Inside the Mommyvan

Homeschooling & Life Inside the Mommyvan - an old dog learning new tricks

handwriting

Sometimes that big shopping trip just can’t be put off any longer. Yesterday was the day. I know my kids need something to keep them occupied when it’s a giant fill-the-cart trip. I know that copywork is usually about the most tedious, boring schoolwork ever, but it’s one thing that requires very little of my attention, so I can focus on little things like expiration dates and sale prices.

To my surprise, this exercise went over really well. I did offer an incentive, the one who created the “best” (note my careful use of weasel words here) list would get to pick out a package of cookies. Beyond that, though, the kids seemed to have fun with the freedom to choose their own words to copy and the time to do a little exploring of their own in the aisles.

We started out with our wonderful clipboards from The Trip Clip. Disclaimer: I am acquainted with the proprietor, but that makes these no less marvelous. These are sturdy kid-sized clipboards with attached 4-color pens, and customizable activities that you can print from the website.

supermarket copywork

For this trip, I cut a stack of early-writer paper in half to fit the Trip Clips. I told my little students that they could copy any words they could find, on signs, packages, or anywhere else — yes, even in the meat case. I let them know when I was stopping to study prices or pick up several items from one aisle, then alerted them when I was about to get moving again, so they weren’t trying to write and walk at the same time.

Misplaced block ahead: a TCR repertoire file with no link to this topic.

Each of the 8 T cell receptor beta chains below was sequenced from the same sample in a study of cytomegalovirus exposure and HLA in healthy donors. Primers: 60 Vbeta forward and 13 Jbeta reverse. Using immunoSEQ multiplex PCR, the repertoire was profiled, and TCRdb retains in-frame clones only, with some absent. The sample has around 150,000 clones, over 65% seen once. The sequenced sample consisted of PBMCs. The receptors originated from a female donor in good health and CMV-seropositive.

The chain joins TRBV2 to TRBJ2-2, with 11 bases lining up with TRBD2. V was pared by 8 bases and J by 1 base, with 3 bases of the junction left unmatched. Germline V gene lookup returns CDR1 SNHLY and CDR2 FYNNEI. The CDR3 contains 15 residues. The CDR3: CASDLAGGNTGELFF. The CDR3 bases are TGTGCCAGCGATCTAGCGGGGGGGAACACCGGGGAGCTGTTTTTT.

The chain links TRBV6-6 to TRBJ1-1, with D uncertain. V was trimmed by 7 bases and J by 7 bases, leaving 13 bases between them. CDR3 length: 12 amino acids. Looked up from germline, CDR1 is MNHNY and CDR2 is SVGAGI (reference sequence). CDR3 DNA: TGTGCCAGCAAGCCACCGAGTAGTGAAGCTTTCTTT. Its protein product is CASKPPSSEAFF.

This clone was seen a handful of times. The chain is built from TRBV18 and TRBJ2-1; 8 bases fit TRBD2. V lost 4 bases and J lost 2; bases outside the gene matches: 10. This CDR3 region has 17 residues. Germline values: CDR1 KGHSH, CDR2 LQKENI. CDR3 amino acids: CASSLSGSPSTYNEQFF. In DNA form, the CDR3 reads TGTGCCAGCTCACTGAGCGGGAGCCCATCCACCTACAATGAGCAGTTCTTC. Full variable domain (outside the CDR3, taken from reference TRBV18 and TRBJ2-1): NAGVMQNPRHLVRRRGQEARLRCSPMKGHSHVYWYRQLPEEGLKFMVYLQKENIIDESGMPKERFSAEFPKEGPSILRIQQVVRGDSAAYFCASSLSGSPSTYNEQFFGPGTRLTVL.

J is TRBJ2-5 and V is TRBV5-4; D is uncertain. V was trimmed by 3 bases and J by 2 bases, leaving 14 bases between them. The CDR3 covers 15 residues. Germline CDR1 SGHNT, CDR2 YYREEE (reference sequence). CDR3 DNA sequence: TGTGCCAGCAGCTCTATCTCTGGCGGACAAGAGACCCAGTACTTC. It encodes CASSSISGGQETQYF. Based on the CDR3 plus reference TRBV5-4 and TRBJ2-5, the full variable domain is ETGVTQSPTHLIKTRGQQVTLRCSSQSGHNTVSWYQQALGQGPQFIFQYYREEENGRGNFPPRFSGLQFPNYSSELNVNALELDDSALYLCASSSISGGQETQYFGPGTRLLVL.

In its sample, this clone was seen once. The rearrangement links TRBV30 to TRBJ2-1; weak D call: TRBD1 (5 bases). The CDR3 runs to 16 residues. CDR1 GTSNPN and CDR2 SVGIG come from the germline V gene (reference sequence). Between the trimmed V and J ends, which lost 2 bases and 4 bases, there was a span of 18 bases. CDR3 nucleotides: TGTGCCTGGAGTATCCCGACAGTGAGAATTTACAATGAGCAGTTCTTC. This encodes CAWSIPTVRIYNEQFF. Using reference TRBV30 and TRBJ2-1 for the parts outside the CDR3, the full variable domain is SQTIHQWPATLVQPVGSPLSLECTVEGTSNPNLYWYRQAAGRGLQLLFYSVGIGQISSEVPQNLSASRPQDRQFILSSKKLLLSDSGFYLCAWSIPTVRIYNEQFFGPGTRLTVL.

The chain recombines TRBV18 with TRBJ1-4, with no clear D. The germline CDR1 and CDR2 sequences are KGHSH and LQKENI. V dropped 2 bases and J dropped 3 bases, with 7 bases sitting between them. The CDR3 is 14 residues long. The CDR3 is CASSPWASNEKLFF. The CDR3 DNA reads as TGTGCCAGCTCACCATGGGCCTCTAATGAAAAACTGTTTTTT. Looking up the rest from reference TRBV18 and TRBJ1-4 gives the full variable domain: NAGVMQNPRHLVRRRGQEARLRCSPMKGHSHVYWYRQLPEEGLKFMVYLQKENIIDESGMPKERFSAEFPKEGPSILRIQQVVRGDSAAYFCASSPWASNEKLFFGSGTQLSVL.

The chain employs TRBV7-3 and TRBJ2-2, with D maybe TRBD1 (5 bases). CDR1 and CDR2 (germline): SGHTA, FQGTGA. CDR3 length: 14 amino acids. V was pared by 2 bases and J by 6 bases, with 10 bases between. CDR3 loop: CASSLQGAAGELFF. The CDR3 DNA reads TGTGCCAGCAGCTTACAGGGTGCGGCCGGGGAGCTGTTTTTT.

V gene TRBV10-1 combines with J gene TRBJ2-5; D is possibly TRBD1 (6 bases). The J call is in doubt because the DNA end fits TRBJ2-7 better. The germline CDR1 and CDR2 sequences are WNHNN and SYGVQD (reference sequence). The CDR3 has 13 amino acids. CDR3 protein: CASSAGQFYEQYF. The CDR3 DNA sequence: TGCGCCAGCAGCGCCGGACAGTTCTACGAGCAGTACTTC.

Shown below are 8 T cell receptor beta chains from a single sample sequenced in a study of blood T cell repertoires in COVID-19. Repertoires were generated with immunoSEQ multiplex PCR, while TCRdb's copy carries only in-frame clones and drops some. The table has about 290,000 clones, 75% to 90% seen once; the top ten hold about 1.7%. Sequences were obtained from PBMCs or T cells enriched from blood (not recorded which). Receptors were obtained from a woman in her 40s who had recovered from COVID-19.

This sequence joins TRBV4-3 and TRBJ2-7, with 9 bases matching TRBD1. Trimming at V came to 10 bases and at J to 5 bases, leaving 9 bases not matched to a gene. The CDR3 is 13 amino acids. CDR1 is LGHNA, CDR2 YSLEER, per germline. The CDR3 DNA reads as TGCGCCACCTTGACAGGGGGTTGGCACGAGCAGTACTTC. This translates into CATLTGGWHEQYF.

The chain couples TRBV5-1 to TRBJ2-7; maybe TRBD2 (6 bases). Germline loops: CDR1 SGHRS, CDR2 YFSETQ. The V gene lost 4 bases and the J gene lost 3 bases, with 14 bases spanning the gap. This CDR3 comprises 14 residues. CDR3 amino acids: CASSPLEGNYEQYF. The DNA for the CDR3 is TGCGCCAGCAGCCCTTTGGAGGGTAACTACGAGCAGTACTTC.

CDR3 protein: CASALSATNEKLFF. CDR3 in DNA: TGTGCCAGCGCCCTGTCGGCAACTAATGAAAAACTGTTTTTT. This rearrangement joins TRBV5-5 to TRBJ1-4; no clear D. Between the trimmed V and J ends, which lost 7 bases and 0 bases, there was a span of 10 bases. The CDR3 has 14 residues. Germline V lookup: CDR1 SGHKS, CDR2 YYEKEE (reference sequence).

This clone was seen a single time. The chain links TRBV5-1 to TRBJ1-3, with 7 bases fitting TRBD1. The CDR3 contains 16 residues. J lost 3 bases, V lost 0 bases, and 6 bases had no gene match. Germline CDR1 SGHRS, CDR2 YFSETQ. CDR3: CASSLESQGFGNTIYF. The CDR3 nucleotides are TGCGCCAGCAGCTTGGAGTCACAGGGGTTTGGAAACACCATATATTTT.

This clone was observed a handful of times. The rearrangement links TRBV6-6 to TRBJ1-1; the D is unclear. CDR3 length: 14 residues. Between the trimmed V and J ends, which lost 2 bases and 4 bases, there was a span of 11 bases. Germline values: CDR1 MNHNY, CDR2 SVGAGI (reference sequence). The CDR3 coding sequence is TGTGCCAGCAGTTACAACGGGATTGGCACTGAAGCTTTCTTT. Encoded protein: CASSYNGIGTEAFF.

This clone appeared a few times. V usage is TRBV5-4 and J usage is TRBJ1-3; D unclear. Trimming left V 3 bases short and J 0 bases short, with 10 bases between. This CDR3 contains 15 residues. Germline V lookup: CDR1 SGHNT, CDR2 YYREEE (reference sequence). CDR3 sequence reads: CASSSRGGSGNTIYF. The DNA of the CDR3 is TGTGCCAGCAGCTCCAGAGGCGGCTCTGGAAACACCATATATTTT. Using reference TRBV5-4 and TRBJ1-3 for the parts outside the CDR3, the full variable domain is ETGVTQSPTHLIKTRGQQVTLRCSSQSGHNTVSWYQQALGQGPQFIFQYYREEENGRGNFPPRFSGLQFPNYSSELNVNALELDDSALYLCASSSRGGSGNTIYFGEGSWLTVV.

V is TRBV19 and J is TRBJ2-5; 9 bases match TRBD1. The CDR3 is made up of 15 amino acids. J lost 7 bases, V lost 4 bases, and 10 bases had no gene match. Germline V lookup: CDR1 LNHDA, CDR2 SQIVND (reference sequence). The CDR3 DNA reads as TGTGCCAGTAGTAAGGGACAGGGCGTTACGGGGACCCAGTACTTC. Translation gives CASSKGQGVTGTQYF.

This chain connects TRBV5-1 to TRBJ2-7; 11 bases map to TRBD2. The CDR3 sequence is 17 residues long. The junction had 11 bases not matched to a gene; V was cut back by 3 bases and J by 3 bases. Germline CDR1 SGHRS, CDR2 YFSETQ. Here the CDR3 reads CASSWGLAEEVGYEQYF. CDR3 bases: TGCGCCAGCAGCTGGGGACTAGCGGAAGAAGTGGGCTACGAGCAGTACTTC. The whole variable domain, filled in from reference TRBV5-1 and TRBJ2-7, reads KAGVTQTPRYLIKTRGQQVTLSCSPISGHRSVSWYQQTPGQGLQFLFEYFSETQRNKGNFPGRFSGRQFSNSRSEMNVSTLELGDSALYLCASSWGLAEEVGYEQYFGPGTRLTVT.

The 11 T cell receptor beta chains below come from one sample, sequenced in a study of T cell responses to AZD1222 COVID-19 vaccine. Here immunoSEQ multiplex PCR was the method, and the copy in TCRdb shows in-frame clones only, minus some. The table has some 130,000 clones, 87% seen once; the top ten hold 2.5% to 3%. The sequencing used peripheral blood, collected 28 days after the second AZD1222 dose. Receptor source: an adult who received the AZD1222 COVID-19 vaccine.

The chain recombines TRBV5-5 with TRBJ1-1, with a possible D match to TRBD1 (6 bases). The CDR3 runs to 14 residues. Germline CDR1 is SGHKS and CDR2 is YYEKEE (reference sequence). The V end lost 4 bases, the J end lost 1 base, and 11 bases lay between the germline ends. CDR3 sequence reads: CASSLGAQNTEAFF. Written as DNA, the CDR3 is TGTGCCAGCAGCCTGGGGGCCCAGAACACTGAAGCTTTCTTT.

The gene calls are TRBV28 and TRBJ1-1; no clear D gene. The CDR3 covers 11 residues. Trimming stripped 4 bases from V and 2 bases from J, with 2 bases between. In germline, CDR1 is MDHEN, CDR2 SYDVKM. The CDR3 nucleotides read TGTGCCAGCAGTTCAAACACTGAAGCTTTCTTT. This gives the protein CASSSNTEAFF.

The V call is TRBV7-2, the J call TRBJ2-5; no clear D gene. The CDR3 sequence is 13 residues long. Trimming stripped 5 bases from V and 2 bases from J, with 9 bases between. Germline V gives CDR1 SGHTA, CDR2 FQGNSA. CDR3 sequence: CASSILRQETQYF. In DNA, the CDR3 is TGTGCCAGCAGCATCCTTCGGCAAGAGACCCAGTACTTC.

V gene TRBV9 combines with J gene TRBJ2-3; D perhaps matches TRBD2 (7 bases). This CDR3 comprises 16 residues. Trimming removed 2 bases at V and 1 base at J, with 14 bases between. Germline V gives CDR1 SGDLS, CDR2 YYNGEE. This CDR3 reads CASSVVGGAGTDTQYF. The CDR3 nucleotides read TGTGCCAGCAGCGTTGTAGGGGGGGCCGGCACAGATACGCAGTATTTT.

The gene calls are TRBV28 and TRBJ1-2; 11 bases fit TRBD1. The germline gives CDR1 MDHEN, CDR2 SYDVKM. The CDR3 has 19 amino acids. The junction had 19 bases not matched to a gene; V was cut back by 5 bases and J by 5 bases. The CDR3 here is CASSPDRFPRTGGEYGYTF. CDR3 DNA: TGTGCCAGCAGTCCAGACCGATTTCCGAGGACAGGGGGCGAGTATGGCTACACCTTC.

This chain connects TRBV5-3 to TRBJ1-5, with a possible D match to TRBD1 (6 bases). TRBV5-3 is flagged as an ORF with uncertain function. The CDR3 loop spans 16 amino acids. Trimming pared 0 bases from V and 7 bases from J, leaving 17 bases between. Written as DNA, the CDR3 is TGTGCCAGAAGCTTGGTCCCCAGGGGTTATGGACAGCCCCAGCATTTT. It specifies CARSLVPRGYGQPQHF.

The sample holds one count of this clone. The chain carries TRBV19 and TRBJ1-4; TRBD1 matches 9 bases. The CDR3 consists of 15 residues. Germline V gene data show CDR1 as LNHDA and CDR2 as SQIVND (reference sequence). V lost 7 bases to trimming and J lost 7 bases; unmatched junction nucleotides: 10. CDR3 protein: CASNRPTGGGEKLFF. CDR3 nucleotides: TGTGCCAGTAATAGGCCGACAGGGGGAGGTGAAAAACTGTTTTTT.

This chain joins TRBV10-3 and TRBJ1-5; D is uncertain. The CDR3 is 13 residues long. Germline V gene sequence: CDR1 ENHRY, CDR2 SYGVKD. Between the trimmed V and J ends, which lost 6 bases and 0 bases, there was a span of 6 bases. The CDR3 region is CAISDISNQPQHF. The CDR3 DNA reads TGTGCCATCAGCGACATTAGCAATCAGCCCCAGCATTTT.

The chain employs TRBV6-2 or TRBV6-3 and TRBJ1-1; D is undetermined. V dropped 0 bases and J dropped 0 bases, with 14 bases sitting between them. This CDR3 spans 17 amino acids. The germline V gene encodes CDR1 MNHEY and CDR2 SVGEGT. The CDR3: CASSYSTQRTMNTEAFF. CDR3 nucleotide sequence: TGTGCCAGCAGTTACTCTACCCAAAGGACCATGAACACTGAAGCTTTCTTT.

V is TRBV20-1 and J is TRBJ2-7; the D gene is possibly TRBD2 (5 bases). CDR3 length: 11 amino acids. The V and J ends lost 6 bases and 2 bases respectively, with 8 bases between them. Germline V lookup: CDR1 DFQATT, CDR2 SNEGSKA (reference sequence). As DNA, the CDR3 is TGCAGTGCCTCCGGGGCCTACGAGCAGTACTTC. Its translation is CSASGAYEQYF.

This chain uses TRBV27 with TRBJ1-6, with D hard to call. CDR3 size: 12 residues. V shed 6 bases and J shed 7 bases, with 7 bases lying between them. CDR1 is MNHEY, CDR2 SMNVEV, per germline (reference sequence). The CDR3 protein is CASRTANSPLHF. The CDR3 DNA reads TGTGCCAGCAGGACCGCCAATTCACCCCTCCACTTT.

To my surprise and delight, even my most reluctant writer put down over twenty words, and not just short ones or easy letters!  They read some of the words on their own, and asked me to pronounce the ones they couldn’t (sugar… how am I supposed to explain that spelling, right on the heels of learning to read ‘sh’ words?)

In the end, they all won the cookies — can’t ever have too many cookies in the house, right? 😉 — and I won a great new teaching tool to add to my bag of traveling tricks.

I often fall into the trap of thinking that we have to do something out of a textbook, workbook, or curriculum schedule. I forget that there are myriad ways for children to add knowledge to the little sponges that are their brains; and that the more fun they’re having, the more likely they are to retain the material.

This afternoon, one of my girls is creating a work of art on the chalkboard. She started labeling each of the items she drew. Realizing that she was not only having fun, but also practicing her spelling and handwriting, I encouraged her to continue. Her brother wandered over after a while and read all the words she’d written — bonus!

So, a reminder (I know I need it): learning really is everywhere. In the elaborate field trips, and in the simplest of games at home in pajamas. If they pick up an activity that uses any of their newfound skills, go with it! Encourage them! And don’t forget to add it to their portfolio! 🙂

A fun activity that exercises many different skills and ends up with a nice portfolio piece! The level of the work can be easily adjusted from preschool on up.

You need: